very 1991, all floppy fringes and Fender Jaguars and a lack of self-control over the reverb button but with an unwavering focus on the atmosphere and the feel of the music.
Every inch of
Spacehopper is indebted to an era beyond the memories of Tripwires’ members. Their collective backwards glances are tunnelled towards an explosion of neo-psychedelia amongst Britain’s more whimsical middle-class youth- a cultural movement that occurred when our Reading lads were making the transition from liquid to solid foods and from crawling to taking their first tentative steps into a world. This is a world, that like the ‘gazers of twenty-odd years ago, Tripwires are doing their very best to avoid by turning inwards- blocking out reality through continuous daydream in the hope of surrendering to an all-encompassing state of pure unbridled bliss. Spacehopper emerges in distinctly similar circumstances to those that festered the first waves of Shoegaze in the post-Thatcher wake- austerity and economic turbulence are both common ground upon which two generations of young people, devoid of a youth culture with utopian vision, have turned to sound and its endless possibilities of aural escapism for solace. More so than any other revival band of recent times, Tripwires have arranged perhaps the most engrossing and all-consuming amalgamation of the original Shoegaze sound.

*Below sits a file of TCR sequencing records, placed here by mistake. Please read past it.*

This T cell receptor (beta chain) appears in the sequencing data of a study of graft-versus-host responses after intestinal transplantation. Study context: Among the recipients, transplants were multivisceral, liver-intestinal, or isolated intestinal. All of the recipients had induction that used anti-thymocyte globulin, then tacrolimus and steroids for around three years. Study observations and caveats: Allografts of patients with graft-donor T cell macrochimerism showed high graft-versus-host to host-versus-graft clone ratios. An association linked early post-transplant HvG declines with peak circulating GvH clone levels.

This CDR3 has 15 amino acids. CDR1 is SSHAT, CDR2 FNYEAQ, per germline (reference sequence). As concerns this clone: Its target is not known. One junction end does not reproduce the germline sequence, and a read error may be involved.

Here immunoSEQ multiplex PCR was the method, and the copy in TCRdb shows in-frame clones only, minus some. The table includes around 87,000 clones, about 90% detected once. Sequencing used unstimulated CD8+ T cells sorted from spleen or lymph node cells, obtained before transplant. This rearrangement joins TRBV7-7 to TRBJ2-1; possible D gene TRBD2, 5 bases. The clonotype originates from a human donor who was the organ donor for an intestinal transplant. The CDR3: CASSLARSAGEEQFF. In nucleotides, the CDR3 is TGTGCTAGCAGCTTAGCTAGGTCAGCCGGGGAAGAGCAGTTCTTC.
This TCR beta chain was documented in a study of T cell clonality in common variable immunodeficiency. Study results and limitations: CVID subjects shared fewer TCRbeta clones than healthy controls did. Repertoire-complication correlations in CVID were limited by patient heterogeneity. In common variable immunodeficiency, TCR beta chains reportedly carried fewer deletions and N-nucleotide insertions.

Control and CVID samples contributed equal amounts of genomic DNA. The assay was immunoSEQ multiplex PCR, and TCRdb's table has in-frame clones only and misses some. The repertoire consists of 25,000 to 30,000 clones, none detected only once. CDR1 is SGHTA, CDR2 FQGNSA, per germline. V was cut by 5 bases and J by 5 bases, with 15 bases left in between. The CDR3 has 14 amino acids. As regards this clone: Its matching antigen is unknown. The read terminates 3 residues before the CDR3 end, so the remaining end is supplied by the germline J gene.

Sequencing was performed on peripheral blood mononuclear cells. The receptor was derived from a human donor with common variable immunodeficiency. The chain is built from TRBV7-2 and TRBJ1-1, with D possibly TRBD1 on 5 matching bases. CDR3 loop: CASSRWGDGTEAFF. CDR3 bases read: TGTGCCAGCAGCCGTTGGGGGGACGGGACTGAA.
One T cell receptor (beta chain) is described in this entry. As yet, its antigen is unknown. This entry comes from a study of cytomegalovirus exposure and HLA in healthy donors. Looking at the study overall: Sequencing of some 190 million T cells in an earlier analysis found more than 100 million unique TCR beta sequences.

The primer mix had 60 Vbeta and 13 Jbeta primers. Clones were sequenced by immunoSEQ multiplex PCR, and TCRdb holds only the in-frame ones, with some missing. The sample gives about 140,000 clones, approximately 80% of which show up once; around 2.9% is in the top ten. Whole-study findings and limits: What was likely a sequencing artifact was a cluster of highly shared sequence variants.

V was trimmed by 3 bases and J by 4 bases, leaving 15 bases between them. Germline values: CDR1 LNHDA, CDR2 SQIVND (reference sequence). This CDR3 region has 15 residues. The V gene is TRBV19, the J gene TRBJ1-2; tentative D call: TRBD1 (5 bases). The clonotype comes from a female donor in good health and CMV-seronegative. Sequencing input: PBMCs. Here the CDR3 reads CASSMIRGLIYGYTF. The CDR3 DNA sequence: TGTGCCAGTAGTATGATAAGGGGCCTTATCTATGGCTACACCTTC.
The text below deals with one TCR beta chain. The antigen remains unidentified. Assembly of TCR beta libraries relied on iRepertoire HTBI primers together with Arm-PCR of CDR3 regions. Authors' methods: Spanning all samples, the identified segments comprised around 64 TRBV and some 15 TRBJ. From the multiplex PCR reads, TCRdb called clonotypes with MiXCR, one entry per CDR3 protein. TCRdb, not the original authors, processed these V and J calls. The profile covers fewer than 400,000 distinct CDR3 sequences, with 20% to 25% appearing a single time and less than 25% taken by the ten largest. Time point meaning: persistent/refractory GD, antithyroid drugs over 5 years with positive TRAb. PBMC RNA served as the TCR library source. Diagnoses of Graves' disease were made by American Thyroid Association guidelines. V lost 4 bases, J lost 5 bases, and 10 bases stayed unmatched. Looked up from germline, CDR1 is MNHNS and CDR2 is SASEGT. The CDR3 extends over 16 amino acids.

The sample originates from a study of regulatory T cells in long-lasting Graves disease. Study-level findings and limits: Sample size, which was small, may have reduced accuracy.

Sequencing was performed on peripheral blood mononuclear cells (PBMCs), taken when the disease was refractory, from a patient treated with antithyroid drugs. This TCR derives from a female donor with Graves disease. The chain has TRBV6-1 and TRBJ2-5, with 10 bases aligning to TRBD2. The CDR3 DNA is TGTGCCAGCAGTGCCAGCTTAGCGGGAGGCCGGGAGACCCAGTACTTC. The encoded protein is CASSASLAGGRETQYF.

The vocals are frail, as they should be- coyly offering lyrics that quiver, threatening to buckle under weight of nostalgia and fervent melancholy. The phrase “not like it used to be” seems to re-occur in various guises throughout the album.
The band’s sonic capabilities are spread far and wide- veering from soft intimacy to roaring onrush amidst delicate melodies and the odd dash of electronics. There’s the slo-mo textured landscapes of ‘Catherine, I Feel Sick’, a track that is in no hurry to go anywhere and is all the better for it as they allow their instruments to go cosmic, refusing to bring them back down to Earth. ‘Wisdom Teeth’ lays in opposition to the blankets of noise and dense distortion layered on most of the tracks, a less is more ballad as bare bones and saccharine as this band is likely to get that still manages to retain a weightless aura. Shape-shifting and elusive, ‘Tin Foil Skin’ lays within reason to be labelled as “epic”. Elegantly floating towards the eight-minute mark, layers of lethargically strummed guitars loaded with effects sending the track into cacophony in several surges of swooning noise. Then there’s ‘Shimmer’, resplendent in its woozy MBV vocal harmonies, a storming alt-rock backbone propelling hooks willy nilly-
Spacehopper’s pièce de résistance which comes complete with its very own endearingly low-budget video. Here the band take a break from their semi-conscious languid textures and let loose some actual riffs, suggesting that beneath their bleary-eyed exterior there’s a rockist streak yearning to make itself heard, consistently smothered by self-consciousness- that most English of afflictions